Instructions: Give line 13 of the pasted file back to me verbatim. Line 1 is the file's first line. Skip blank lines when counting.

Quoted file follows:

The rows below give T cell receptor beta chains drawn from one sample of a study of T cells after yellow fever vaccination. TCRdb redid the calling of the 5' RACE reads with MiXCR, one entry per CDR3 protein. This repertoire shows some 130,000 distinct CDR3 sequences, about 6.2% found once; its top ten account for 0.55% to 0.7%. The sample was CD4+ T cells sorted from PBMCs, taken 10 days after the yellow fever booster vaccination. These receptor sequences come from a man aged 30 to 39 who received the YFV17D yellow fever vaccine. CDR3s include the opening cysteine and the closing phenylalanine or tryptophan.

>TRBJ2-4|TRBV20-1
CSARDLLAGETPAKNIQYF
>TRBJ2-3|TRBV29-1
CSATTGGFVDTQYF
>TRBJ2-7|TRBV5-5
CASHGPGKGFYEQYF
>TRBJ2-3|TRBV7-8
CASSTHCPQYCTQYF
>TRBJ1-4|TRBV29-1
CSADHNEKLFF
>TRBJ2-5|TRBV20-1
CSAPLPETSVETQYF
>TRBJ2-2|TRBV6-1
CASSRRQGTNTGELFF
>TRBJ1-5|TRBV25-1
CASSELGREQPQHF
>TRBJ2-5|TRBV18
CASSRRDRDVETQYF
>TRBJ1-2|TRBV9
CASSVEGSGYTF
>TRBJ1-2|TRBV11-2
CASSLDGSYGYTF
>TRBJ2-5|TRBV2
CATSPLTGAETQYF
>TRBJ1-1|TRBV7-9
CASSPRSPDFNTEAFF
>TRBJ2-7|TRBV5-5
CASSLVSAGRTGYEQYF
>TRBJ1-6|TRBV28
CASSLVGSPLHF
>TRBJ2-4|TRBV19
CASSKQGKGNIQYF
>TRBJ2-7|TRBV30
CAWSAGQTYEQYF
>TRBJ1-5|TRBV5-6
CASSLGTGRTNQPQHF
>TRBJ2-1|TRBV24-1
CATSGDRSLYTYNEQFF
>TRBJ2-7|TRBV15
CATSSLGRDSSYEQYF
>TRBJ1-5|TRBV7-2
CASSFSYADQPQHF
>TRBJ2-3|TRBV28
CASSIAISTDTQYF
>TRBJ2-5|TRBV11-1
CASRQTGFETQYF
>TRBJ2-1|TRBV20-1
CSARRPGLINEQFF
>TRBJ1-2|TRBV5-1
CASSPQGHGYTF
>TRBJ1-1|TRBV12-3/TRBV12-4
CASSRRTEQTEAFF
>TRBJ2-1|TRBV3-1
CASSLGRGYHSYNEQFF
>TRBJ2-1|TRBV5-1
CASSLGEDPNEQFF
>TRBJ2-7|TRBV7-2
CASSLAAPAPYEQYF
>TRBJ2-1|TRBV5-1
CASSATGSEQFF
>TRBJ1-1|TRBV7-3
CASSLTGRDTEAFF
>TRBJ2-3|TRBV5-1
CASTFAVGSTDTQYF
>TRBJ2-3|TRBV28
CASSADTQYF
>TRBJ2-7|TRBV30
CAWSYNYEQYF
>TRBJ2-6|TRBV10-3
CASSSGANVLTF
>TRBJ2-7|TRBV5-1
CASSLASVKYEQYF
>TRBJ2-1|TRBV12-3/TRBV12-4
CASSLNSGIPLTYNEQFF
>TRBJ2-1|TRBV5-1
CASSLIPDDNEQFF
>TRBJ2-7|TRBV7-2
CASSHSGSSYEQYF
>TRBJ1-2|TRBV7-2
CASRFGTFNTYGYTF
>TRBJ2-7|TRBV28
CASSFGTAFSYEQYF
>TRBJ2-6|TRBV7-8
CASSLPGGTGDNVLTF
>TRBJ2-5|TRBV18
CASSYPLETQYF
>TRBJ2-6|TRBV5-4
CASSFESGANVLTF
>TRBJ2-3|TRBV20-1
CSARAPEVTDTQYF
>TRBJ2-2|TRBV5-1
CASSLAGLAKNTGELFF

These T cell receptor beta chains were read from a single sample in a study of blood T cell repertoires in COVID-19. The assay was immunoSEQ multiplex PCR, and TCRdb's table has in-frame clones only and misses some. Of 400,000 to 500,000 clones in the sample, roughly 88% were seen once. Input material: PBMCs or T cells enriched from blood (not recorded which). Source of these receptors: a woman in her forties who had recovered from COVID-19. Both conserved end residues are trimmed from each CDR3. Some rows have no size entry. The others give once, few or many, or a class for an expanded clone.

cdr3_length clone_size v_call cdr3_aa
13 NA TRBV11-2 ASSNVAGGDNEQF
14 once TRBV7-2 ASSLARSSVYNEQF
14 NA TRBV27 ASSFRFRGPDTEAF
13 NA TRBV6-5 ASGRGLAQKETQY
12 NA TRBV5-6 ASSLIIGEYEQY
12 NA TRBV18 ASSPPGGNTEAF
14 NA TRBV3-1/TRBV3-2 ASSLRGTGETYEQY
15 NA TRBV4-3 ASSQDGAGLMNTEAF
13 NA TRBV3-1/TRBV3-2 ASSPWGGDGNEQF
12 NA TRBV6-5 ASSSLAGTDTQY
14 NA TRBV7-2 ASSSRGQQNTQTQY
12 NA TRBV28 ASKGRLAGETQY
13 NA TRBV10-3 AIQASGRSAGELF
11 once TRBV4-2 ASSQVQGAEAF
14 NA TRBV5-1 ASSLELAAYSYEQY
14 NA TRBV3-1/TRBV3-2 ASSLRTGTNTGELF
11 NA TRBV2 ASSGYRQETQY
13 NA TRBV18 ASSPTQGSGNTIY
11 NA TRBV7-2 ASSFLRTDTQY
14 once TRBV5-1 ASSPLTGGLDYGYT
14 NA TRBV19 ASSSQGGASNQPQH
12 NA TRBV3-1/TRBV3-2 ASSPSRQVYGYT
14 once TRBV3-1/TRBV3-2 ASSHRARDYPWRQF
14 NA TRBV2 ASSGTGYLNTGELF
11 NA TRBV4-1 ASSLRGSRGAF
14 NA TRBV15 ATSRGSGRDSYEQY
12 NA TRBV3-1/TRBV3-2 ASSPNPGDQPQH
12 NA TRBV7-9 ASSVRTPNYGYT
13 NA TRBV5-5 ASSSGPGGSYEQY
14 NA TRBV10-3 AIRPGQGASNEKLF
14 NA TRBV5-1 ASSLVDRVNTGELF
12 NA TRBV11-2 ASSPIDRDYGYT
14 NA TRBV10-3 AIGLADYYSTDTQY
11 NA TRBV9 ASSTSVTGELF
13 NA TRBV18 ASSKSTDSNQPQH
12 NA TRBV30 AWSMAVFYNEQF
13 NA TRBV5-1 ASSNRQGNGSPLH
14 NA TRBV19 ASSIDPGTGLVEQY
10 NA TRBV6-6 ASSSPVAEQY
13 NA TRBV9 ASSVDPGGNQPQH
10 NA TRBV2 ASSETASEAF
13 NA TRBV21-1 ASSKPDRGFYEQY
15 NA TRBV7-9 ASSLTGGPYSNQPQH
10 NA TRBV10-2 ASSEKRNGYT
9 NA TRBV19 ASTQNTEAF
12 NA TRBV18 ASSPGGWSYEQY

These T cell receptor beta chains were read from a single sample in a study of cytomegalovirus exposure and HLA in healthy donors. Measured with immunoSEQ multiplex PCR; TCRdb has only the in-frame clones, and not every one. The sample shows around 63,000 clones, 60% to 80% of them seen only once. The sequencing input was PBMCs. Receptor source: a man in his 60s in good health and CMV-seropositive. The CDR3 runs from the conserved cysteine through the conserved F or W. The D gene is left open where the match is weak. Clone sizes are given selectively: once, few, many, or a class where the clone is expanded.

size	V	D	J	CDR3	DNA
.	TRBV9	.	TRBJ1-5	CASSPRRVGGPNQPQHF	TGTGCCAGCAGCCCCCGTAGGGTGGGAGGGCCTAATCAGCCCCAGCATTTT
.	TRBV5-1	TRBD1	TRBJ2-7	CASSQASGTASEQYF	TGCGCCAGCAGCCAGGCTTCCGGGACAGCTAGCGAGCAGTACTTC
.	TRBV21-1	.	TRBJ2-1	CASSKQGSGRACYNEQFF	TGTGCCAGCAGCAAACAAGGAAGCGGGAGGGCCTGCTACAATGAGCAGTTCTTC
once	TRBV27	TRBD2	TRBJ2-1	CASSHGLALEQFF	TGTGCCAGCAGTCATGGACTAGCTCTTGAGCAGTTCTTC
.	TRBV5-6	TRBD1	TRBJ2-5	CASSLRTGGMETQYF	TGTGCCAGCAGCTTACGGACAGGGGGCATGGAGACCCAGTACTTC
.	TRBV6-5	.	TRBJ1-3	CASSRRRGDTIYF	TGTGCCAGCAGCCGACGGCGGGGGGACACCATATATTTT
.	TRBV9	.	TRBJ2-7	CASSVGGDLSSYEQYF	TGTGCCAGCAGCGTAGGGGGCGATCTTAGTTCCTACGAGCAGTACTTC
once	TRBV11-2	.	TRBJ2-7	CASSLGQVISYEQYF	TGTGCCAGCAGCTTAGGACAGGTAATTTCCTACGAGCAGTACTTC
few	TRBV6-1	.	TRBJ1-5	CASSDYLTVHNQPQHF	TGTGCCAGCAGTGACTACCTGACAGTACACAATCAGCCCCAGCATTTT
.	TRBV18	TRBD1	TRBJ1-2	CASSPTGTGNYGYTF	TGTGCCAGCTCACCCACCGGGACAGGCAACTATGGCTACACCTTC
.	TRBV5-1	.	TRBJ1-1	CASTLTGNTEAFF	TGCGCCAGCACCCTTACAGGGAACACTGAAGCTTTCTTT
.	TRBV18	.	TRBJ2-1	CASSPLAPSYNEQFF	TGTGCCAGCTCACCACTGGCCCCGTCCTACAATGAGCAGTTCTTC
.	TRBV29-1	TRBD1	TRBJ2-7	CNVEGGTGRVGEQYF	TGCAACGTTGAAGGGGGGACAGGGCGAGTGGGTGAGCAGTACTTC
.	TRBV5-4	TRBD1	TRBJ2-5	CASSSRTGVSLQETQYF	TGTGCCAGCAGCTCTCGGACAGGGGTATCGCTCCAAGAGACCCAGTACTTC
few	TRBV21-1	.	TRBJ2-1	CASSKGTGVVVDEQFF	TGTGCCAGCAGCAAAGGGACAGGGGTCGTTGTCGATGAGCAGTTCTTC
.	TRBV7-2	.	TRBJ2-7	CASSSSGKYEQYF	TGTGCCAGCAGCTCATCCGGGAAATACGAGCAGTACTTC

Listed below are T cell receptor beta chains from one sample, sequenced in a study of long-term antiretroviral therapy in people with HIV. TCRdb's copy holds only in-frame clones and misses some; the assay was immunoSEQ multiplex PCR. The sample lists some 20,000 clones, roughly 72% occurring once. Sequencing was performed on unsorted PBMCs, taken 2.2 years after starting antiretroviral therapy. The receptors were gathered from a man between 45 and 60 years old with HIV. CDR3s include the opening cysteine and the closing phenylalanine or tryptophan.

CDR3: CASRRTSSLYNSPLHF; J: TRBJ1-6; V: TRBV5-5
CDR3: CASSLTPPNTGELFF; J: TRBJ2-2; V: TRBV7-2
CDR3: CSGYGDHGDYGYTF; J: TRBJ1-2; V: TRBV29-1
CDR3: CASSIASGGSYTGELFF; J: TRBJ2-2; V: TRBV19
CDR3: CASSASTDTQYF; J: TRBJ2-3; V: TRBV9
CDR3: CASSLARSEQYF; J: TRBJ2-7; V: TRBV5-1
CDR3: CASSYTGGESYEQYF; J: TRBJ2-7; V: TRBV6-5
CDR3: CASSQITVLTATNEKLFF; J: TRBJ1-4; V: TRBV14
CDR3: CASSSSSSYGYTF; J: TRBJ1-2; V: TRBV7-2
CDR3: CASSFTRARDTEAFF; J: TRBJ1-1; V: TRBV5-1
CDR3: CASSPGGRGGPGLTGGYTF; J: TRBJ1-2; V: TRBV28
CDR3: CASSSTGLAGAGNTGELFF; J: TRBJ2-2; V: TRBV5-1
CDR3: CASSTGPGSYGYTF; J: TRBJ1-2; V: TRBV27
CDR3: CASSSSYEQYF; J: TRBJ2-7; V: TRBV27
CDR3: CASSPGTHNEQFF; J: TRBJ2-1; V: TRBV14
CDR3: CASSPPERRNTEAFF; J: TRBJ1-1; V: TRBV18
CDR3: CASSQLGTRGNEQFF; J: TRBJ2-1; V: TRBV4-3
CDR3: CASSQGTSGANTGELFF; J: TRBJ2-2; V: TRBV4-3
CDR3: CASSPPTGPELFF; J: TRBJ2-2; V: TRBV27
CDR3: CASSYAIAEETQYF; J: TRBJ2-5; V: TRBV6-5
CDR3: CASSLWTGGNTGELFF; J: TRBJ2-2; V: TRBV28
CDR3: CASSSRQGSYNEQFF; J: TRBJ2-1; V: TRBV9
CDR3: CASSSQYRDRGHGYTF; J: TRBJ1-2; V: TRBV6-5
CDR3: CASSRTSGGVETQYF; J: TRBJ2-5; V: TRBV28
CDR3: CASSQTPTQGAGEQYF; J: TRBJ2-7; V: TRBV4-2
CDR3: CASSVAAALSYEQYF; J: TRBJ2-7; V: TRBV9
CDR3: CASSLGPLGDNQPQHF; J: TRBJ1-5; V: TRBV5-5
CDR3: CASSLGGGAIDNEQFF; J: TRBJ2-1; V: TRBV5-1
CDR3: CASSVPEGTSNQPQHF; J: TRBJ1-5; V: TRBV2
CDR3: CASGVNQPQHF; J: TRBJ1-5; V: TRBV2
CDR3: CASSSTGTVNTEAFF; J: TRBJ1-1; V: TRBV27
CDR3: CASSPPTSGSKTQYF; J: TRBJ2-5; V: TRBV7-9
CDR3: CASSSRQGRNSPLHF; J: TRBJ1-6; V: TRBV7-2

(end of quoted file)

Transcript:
CSAPLPETSVETQYF